The second attempt at building a boutique hotel in German Village got a cool reception from residents in the historic district.

Developer Michael Casey and a team of architects unveiled plans for The McGown at Livingston Avenue and Pearl Street.

"We see this as a more upscale hotel, for sure," said Casey, noting starting individual guest rates would be about $200 a night.

During a Sept. 12 presentation in the German Village Meeting Haus, Casey said the five-story hotel would have 136 guest rooms and 137 parking spots some underneath the building.

An old house would be repurposed into a restaurant and marketplace on the first floor, Casey said.

He said he and the architect team took an extensive look at German Village and the hardscape features people have come to enjoy -- brick, slate roofs, urban gardens, courtyards, window shutters -- and tried to incorporate them into the design.

The first two floors are meant to evoke the facades of nearby buildings at that level.

The upper three floors have a glass facade and a modern asymmetrical design, Casey said.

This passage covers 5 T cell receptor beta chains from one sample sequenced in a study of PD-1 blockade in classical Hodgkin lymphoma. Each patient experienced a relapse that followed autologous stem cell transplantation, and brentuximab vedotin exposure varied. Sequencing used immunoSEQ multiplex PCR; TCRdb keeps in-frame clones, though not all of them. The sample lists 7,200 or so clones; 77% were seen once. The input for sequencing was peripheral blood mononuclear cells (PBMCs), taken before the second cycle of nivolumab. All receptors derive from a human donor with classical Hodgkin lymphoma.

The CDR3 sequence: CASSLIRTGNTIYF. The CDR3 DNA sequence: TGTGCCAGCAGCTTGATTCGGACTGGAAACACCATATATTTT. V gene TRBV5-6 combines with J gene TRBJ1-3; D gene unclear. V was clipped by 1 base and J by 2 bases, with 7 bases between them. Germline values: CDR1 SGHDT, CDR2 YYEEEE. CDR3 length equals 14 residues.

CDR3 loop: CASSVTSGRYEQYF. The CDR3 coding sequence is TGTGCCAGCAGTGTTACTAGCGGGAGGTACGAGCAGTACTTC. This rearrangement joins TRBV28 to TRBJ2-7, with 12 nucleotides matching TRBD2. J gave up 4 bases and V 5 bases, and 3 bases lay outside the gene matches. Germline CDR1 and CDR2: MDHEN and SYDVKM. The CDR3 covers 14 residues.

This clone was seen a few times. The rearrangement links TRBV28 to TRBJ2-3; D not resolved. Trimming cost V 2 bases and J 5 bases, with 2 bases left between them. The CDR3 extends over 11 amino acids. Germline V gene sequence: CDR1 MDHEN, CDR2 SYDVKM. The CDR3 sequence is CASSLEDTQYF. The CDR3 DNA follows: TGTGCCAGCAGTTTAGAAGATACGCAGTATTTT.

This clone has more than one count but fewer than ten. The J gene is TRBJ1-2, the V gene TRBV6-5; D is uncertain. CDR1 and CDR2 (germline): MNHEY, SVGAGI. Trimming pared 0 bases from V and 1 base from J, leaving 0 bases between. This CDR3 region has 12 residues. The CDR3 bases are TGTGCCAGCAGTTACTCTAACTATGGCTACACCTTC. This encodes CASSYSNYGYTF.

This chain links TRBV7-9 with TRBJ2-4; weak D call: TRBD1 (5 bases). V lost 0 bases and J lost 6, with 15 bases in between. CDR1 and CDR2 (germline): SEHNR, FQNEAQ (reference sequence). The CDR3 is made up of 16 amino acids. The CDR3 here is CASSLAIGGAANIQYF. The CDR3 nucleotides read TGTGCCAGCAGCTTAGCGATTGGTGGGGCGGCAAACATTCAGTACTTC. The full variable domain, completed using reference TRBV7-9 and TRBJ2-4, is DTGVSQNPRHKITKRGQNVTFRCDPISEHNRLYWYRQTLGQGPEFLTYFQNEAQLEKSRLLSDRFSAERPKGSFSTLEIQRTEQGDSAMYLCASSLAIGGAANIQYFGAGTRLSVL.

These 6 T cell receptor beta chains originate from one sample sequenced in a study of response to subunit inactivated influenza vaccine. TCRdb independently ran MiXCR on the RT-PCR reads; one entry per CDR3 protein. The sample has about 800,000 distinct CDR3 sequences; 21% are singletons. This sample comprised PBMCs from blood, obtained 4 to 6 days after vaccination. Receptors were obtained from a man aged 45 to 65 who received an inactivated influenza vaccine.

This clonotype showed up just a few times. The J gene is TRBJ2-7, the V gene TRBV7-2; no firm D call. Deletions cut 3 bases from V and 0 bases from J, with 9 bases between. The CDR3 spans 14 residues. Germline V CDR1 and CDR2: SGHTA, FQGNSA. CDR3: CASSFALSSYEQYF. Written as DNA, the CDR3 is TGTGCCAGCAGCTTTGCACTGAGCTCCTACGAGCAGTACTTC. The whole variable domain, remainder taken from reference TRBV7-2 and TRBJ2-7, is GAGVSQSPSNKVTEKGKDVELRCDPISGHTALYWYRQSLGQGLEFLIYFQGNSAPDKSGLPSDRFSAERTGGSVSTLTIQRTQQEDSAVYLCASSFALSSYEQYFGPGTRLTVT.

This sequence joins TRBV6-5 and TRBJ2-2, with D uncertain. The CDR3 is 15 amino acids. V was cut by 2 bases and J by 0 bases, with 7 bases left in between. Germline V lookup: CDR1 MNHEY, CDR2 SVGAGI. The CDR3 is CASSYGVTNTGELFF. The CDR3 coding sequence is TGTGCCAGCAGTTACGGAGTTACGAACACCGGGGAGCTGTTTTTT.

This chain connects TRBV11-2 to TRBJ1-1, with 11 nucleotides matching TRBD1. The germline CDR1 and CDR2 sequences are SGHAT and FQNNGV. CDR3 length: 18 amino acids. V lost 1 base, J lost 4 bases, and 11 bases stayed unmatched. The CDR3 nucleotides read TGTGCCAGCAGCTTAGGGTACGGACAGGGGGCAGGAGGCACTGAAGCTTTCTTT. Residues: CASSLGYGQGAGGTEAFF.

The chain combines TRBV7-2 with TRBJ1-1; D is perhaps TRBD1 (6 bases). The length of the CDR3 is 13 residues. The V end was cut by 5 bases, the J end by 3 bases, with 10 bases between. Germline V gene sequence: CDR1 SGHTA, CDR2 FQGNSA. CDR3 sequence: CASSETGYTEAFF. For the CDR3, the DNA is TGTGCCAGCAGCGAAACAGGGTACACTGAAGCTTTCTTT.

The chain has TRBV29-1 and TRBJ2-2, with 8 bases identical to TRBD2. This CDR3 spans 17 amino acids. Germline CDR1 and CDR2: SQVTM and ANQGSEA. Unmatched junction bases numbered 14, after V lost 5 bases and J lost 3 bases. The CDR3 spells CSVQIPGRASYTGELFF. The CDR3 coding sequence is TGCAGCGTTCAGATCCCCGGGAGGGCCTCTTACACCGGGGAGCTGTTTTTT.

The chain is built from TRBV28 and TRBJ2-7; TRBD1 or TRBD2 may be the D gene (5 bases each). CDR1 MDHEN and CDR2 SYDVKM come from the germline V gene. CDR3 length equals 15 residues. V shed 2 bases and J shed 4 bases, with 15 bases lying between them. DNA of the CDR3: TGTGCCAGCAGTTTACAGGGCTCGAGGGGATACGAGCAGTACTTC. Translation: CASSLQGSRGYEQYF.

Many of those attending the presentation said they believed the upper three floors and other components of the design looked out of place in the bedroom community where most of the structures are built largely of brick and wood.

Other criticism came from a meeting space on the third floor that led to an outdoor patio. Questions were raised whether people would be allowed to use that space for after-hours' gatherings with alcohol.

Casey tried to assure spectators the rooms were too small for banquet-style parties or weddings and the facility would be off limits after 11 p.m. or so.

Similar complaints were made from the neighborhood when the same development team and a different architect led an effort to build a boutique hotel last year but never fully moved through the approval process.

The hotel would be bounded by Livingston Avenue, City Park Avenue, Blenkner Street and Pearl Street.

The main entrance would be at Pearl and Livingston, Casey said.

Most audience members said they felt the hotel simply didn't fit in the historic district and was better suited to downtown or other up-and-coming neighborhoods looking to attract a more vibrant clientele.

"I think it looks like the Short North, and we are not the Short North," said Regina Acosta Tobin, a German Village resident and real-state agent in the area.